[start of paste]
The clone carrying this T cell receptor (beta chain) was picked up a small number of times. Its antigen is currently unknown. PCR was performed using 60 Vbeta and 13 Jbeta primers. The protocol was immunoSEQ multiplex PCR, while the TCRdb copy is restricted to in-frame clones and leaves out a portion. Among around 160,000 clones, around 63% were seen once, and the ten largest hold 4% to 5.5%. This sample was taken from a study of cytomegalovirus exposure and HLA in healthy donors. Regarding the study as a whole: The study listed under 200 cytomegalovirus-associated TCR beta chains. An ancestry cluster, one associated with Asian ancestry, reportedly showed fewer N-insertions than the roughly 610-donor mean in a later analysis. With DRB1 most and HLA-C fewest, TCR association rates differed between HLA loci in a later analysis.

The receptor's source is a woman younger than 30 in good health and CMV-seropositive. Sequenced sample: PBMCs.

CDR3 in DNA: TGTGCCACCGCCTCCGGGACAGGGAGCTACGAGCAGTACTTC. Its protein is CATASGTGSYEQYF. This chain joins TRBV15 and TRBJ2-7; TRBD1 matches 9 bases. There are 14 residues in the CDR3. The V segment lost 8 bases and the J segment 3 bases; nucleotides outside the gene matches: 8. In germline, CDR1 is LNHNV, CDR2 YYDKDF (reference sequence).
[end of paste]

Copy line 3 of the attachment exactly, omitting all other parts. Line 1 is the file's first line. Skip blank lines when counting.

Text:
CDR3 in DNA: TGTGCCACCGCCTCCGGGACAGGGAGCTACGAGCAGTACTTC. Its protein is CATASGTGSYEQYF. This chain joins TRBV15 and TRBJ2-7; TRBD1 matches 9 bases. There are 14 residues in the CDR3. The V segment lost 8 bases and the J segment 3 bases; nucleotides outside the gene matches: 8. In germline, CDR1 is LNHNV, CDR2 YYDKDF (reference sequence).